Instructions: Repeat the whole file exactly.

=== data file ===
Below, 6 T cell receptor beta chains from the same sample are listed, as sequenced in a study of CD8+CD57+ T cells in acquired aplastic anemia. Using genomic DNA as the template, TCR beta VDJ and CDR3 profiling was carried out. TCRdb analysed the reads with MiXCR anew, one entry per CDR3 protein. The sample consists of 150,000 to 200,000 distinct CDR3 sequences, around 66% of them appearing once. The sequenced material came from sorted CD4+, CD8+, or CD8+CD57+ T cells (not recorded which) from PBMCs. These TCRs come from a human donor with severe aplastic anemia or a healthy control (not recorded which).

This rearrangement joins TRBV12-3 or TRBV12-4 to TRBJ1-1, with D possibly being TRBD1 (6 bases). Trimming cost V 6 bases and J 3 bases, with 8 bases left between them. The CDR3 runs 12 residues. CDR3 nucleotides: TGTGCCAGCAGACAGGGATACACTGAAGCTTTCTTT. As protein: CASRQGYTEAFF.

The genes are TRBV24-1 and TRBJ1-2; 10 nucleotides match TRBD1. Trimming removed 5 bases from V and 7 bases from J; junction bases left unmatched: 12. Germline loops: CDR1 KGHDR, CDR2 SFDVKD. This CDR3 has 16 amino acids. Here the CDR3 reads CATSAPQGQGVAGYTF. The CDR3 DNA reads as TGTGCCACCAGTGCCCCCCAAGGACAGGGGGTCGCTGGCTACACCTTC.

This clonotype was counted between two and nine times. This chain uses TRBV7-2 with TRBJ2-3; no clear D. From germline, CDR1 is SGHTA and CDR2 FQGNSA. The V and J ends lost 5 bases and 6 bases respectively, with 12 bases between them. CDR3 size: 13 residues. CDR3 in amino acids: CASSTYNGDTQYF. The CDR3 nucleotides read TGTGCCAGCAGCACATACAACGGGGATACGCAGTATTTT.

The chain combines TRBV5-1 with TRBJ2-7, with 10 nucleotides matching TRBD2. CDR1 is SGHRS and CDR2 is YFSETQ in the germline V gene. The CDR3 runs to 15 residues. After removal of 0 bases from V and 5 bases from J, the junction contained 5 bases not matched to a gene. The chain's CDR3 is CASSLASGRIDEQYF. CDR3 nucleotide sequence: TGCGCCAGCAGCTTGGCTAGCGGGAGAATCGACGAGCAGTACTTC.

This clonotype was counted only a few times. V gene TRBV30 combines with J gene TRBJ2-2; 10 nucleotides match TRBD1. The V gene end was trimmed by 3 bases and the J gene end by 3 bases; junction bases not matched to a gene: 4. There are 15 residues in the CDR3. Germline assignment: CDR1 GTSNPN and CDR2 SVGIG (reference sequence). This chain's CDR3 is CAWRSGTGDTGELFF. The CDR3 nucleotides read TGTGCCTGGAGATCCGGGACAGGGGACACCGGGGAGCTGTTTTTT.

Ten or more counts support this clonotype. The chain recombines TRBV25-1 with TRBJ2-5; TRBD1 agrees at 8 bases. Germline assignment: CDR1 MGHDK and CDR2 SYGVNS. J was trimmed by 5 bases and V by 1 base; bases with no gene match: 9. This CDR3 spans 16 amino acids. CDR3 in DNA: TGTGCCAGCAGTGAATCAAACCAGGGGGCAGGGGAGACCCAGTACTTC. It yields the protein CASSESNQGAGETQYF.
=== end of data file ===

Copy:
Below, 6 T cell receptor beta chains from the same sample are listed, as sequenced in a study of CD8+CD57+ T cells in acquired aplastic anemia. Using genomic DNA as the template, TCR beta VDJ and CDR3 profiling was carried out. TCRdb analysed the reads with MiXCR anew, one entry per CDR3 protein. The sample consists of 150,000 to 200,000 distinct CDR3 sequences, around 66% of them appearing once. The sequenced material came from sorted CD4+, CD8+, or CD8+CD57+ T cells (not recorded which) from PBMCs. These TCRs come from a human donor with severe aplastic anemia or a healthy control (not recorded which).

This rearrangement joins TRBV12-3 or TRBV12-4 to TRBJ1-1, with D possibly being TRBD1 (6 bases). Trimming cost V 6 bases and J 3 bases, with 8 bases left between them. The CDR3 runs 12 residues. CDR3 nucleotides: TGTGCCAGCAGACAGGGATACACTGAAGCTTTCTTT. As protein: CASRQGYTEAFF.

The genes are TRBV24-1 and TRBJ1-2; 10 nucleotides match TRBD1. Trimming removed 5 bases from V and 7 bases from J; junction bases left unmatched: 12. Germline loops: CDR1 KGHDR, CDR2 SFDVKD. This CDR3 has 16 amino acids. Here the CDR3 reads CATSAPQGQGVAGYTF. The CDR3 DNA reads as TGTGCCACCAGTGCCCCCCAAGGACAGGGGGTCGCTGGCTACACCTTC.

This clonotype was counted between two and nine times. This chain uses TRBV7-2 with TRBJ2-3; no clear D. From germline, CDR1 is SGHTA and CDR2 FQGNSA. The V and J ends lost 5 bases and 6 bases respectively, with 12 bases between them. CDR3 size: 13 residues. CDR3 in amino acids: CASSTYNGDTQYF. The CDR3 nucleotides read TGTGCCAGCAGCACATACAACGGGGATACGCAGTATTTT.

The chain combines TRBV5-1 with TRBJ2-7, with 10 nucleotides matching TRBD2. CDR1 is SGHRS and CDR2 is YFSETQ in the germline V gene. The CDR3 runs to 15 residues. After removal of 0 bases from V and 5 bases from J, the junction contained 5 bases not matched to a gene. The chain's CDR3 is CASSLASGRIDEQYF. CDR3 nucleotide sequence: TGCGCCAGCAGCTTGGCTAGCGGGAGAATCGACGAGCAGTACTTC.

This clonotype was counted only a few times. V gene TRBV30 combines with J gene TRBJ2-2; 10 nucleotides match TRBD1. The V gene end was trimmed by 3 bases and the J gene end by 3 bases; junction bases not matched to a gene: 4. There are 15 residues in the CDR3. Germline assignment: CDR1 GTSNPN and CDR2 SVGIG (reference sequence). This chain's CDR3 is CAWRSGTGDTGELFF. The CDR3 nucleotides read TGTGCCTGGAGATCCGGGACAGGGGACACCGGGGAGCTGTTTTTT.

Ten or more counts support this clonotype. The chain recombines TRBV25-1 with TRBJ2-5; TRBD1 agrees at 8 bases. Germline assignment: CDR1 MGHDK and CDR2 SYGVNS. J was trimmed by 5 bases and V by 1 base; bases with no gene match: 9. This CDR3 spans 16 amino acids. CDR3 in DNA: TGTGCCAGCAGTGAATCAAACCAGGGGGCAGGGGAGACCCAGTACTTC. It yields the protein CASSESNQGAGETQYF.